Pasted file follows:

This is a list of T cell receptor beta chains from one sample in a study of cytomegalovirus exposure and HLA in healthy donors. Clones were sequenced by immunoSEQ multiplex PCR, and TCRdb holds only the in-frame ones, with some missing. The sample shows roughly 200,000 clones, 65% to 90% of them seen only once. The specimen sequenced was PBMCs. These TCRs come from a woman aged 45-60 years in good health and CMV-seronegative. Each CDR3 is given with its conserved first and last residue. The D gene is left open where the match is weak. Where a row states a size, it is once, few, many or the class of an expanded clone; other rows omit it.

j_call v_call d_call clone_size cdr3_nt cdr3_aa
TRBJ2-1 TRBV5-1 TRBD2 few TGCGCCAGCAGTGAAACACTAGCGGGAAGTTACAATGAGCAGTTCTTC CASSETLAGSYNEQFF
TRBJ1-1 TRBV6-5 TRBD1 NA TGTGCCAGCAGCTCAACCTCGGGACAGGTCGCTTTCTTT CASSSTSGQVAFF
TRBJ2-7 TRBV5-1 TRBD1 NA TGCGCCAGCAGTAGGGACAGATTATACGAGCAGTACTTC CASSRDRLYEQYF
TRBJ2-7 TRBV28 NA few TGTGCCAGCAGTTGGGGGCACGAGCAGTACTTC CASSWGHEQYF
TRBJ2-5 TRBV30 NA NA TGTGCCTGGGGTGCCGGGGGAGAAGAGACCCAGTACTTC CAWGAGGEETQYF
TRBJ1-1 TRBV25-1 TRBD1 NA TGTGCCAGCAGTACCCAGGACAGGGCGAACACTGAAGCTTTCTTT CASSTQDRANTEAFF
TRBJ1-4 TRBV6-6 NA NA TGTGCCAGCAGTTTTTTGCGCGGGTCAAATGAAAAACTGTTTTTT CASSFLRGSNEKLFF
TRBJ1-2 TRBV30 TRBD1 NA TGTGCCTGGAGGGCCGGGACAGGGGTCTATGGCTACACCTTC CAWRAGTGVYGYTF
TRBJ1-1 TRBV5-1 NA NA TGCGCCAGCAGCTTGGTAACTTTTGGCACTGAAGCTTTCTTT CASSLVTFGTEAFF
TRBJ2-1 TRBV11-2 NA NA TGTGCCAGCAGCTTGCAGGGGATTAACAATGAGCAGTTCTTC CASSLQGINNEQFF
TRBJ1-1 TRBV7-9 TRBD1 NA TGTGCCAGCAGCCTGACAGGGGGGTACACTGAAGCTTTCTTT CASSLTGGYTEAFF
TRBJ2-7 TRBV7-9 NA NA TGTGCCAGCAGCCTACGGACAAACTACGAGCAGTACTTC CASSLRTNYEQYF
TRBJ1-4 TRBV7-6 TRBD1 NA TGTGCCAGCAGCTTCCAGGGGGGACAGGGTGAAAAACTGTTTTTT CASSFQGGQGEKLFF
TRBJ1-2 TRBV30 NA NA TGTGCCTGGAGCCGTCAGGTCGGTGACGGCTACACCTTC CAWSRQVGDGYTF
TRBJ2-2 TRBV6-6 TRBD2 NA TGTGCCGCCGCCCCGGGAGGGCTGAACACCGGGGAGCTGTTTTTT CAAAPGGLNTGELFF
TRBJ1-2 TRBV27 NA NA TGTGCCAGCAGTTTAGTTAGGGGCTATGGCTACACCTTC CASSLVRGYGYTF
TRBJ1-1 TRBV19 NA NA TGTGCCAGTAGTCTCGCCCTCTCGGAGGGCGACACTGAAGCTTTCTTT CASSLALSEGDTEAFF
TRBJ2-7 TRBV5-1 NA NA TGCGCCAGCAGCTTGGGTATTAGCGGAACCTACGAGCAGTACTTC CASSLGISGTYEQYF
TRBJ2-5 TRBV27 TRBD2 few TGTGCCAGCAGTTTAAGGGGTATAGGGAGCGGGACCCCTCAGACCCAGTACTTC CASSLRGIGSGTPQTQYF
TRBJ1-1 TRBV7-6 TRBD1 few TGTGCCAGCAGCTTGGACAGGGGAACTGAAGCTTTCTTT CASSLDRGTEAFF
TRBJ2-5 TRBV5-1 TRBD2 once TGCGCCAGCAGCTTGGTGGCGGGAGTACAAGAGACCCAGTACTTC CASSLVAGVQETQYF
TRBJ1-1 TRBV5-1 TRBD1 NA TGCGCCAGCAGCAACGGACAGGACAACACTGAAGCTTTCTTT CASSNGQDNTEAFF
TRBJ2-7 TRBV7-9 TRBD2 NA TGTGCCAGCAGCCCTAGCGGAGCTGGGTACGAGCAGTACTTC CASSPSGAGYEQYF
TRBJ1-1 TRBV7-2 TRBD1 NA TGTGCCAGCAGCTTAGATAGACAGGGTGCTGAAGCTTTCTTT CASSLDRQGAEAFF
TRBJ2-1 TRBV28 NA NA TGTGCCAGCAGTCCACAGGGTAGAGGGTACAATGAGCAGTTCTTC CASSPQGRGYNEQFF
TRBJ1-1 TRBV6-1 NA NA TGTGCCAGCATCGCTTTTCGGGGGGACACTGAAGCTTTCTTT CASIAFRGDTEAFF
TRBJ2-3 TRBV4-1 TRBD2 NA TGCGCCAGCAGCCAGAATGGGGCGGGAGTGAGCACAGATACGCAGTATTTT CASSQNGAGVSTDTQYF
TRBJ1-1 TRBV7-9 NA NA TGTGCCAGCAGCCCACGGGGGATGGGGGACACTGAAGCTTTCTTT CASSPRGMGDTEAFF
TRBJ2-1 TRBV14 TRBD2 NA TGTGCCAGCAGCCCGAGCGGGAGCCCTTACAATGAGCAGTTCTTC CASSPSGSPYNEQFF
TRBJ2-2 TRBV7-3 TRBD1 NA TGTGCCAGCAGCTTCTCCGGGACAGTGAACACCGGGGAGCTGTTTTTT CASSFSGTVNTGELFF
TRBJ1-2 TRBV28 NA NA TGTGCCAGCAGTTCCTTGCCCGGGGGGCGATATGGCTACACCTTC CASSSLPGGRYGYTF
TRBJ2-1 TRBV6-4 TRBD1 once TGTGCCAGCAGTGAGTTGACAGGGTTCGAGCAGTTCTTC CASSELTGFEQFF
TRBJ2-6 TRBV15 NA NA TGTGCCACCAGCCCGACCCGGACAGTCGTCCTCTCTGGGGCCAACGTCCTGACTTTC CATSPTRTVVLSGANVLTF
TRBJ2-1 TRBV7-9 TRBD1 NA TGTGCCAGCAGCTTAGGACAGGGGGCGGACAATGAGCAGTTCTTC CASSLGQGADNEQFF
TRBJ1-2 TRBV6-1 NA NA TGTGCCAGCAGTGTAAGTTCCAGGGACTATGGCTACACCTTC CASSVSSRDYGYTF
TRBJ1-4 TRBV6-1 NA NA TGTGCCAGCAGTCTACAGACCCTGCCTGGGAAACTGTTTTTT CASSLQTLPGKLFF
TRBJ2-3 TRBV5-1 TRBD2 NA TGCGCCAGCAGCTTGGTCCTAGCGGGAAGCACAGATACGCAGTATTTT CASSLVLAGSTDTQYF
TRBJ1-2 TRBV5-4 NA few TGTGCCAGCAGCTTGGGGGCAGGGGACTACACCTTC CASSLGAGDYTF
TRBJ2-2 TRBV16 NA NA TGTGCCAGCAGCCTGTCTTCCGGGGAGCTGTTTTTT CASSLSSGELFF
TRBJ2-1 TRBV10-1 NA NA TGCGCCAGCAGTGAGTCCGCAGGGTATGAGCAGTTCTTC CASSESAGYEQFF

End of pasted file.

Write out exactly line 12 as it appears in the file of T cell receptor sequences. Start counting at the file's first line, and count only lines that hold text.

TRBJ2-1 TRBV11-2 NA NA TGTGCCAGCAGCTTGCAGGGGATTAACAATGAGCAGTTCTTC CASSLQGINNEQFF